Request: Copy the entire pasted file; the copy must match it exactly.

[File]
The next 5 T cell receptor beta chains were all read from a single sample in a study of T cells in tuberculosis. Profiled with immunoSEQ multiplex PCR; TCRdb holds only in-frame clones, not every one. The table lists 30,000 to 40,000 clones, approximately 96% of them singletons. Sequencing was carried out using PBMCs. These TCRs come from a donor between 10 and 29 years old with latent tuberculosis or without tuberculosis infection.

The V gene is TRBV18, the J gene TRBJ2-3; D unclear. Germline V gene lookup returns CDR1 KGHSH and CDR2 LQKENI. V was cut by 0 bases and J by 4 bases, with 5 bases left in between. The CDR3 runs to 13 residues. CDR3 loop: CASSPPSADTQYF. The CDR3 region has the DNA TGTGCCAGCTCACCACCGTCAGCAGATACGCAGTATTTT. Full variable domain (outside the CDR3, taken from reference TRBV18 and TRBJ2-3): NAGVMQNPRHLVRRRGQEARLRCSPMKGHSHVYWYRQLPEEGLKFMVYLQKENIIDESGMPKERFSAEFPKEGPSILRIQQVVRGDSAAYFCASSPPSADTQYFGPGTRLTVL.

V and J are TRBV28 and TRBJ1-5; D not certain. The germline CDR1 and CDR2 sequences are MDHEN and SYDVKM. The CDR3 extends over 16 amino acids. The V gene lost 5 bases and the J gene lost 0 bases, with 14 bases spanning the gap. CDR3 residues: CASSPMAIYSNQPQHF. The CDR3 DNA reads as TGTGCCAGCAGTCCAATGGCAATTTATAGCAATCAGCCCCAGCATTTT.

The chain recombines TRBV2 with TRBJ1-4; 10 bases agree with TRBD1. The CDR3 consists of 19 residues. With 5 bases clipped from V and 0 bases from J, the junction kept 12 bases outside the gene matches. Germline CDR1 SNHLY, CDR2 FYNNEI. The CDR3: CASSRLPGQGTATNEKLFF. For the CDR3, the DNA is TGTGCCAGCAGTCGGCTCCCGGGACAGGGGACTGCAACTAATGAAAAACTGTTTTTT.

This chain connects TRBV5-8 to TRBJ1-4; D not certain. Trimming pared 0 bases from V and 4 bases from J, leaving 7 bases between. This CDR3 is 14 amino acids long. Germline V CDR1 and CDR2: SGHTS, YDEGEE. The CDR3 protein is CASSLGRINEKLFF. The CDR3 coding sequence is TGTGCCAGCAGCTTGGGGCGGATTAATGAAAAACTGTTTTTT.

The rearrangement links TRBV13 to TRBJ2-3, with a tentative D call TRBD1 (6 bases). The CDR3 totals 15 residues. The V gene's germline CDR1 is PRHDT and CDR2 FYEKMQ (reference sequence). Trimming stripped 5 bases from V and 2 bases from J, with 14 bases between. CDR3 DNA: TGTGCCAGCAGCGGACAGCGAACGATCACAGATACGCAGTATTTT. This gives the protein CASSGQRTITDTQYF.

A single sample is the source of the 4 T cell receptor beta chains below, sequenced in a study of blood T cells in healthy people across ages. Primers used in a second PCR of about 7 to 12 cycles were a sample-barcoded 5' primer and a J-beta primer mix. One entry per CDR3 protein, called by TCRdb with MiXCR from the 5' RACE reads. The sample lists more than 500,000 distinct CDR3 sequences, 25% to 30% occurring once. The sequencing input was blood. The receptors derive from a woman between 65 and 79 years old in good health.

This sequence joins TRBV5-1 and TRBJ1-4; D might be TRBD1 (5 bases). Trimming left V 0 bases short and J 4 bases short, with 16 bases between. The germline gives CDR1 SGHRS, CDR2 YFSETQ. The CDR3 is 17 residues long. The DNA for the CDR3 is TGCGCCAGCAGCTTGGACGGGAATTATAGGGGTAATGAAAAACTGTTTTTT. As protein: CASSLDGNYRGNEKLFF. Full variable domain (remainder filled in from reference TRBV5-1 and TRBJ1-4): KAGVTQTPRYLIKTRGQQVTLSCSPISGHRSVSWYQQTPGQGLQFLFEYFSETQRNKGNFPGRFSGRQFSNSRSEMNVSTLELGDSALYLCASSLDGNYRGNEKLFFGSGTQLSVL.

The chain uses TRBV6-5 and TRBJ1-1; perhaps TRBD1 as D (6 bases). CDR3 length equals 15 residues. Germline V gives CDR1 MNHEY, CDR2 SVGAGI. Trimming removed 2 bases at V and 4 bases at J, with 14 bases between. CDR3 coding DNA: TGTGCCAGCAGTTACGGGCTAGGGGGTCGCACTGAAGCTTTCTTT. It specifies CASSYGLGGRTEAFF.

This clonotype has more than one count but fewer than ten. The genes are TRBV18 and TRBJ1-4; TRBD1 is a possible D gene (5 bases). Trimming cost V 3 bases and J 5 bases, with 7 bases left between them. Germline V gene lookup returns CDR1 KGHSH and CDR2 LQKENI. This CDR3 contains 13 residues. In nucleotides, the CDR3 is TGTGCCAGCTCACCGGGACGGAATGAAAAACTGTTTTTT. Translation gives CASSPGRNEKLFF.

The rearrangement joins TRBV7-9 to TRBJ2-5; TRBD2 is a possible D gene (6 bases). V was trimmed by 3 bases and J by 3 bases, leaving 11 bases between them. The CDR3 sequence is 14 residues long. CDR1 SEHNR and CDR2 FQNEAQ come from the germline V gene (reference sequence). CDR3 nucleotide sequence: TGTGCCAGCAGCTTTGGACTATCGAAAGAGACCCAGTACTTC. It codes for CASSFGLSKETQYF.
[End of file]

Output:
The next 5 T cell receptor beta chains were all read from a single sample in a study of T cells in tuberculosis. Profiled with immunoSEQ multiplex PCR; TCRdb holds only in-frame clones, not every one. The table lists 30,000 to 40,000 clones, approximately 96% of them singletons. Sequencing was carried out using PBMCs. These TCRs come from a donor between 10 and 29 years old with latent tuberculosis or without tuberculosis infection.

The V gene is TRBV18, the J gene TRBJ2-3; D unclear. Germline V gene lookup returns CDR1 KGHSH and CDR2 LQKENI. V was cut by 0 bases and J by 4 bases, with 5 bases left in between. The CDR3 runs to 13 residues. CDR3 loop: CASSPPSADTQYF. The CDR3 region has the DNA TGTGCCAGCTCACCACCGTCAGCAGATACGCAGTATTTT. Full variable domain (outside the CDR3, taken from reference TRBV18 and TRBJ2-3): NAGVMQNPRHLVRRRGQEARLRCSPMKGHSHVYWYRQLPEEGLKFMVYLQKENIIDESGMPKERFSAEFPKEGPSILRIQQVVRGDSAAYFCASSPPSADTQYFGPGTRLTVL.

V and J are TRBV28 and TRBJ1-5; D not certain. The germline CDR1 and CDR2 sequences are MDHEN and SYDVKM. The CDR3 extends over 16 amino acids. The V gene lost 5 bases and the J gene lost 0 bases, with 14 bases spanning the gap. CDR3 residues: CASSPMAIYSNQPQHF. The CDR3 DNA reads as TGTGCCAGCAGTCCAATGGCAATTTATAGCAATCAGCCCCAGCATTTT.

The chain recombines TRBV2 with TRBJ1-4; 10 bases agree with TRBD1. The CDR3 consists of 19 residues. With 5 bases clipped from V and 0 bases from J, the junction kept 12 bases outside the gene matches. Germline CDR1 SNHLY, CDR2 FYNNEI. The CDR3: CASSRLPGQGTATNEKLFF. For the CDR3, the DNA is TGTGCCAGCAGTCGGCTCCCGGGACAGGGGACTGCAACTAATGAAAAACTGTTTTTT.

This chain connects TRBV5-8 to TRBJ1-4; D not certain. Trimming pared 0 bases from V and 4 bases from J, leaving 7 bases between. This CDR3 is 14 amino acids long. Germline V CDR1 and CDR2: SGHTS, YDEGEE. The CDR3 protein is CASSLGRINEKLFF. The CDR3 coding sequence is TGTGCCAGCAGCTTGGGGCGGATTAATGAAAAACTGTTTTTT.

The rearrangement links TRBV13 to TRBJ2-3, with a tentative D call TRBD1 (6 bases). The CDR3 totals 15 residues. The V gene's germline CDR1 is PRHDT and CDR2 FYEKMQ (reference sequence). Trimming stripped 5 bases from V and 2 bases from J, with 14 bases between. CDR3 DNA: TGTGCCAGCAGCGGACAGCGAACGATCACAGATACGCAGTATTTT. This gives the protein CASSGQRTITDTQYF.

A single sample is the source of the 4 T cell receptor beta chains below, sequenced in a study of blood T cells in healthy people across ages. Primers used in a second PCR of about 7 to 12 cycles were a sample-barcoded 5' primer and a J-beta primer mix. One entry per CDR3 protein, called by TCRdb with MiXCR from the 5' RACE reads. The sample lists more than 500,000 distinct CDR3 sequences, 25% to 30% occurring once. The sequencing input was blood. The receptors derive from a woman between 65 and 79 years old in good health.

This sequence joins TRBV5-1 and TRBJ1-4; D might be TRBD1 (5 bases). Trimming left V 0 bases short and J 4 bases short, with 16 bases between. The germline gives CDR1 SGHRS, CDR2 YFSETQ. The CDR3 is 17 residues long. The DNA for the CDR3 is TGCGCCAGCAGCTTGGACGGGAATTATAGGGGTAATGAAAAACTGTTTTTT. As protein: CASSLDGNYRGNEKLFF. Full variable domain (remainder filled in from reference TRBV5-1 and TRBJ1-4): KAGVTQTPRYLIKTRGQQVTLSCSPISGHRSVSWYQQTPGQGLQFLFEYFSETQRNKGNFPGRFSGRQFSNSRSEMNVSTLELGDSALYLCASSLDGNYRGNEKLFFGSGTQLSVL.

The chain uses TRBV6-5 and TRBJ1-1; perhaps TRBD1 as D (6 bases). CDR3 length equals 15 residues. Germline V gives CDR1 MNHEY, CDR2 SVGAGI. Trimming removed 2 bases at V and 4 bases at J, with 14 bases between. CDR3 coding DNA: TGTGCCAGCAGTTACGGGCTAGGGGGTCGCACTGAAGCTTTCTTT. It specifies CASSYGLGGRTEAFF.

This clonotype has more than one count but fewer than ten. The genes are TRBV18 and TRBJ1-4; TRBD1 is a possible D gene (5 bases). Trimming cost V 3 bases and J 5 bases, with 7 bases left between them. Germline V gene lookup returns CDR1 KGHSH and CDR2 LQKENI. This CDR3 contains 13 residues. In nucleotides, the CDR3 is TGTGCCAGCTCACCGGGACGGAATGAAAAACTGTTTTTT. Translation gives CASSPGRNEKLFF.

The rearrangement joins TRBV7-9 to TRBJ2-5; TRBD2 is a possible D gene (6 bases). V was trimmed by 3 bases and J by 3 bases, leaving 11 bases between them. The CDR3 sequence is 14 residues long. CDR1 SEHNR and CDR2 FQNEAQ come from the germline V gene (reference sequence). CDR3 nucleotide sequence: TGTGCCAGCAGCTTTGGACTATCGAAAGAGACCCAGTACTTC. It codes for CASSFGLSKETQYF.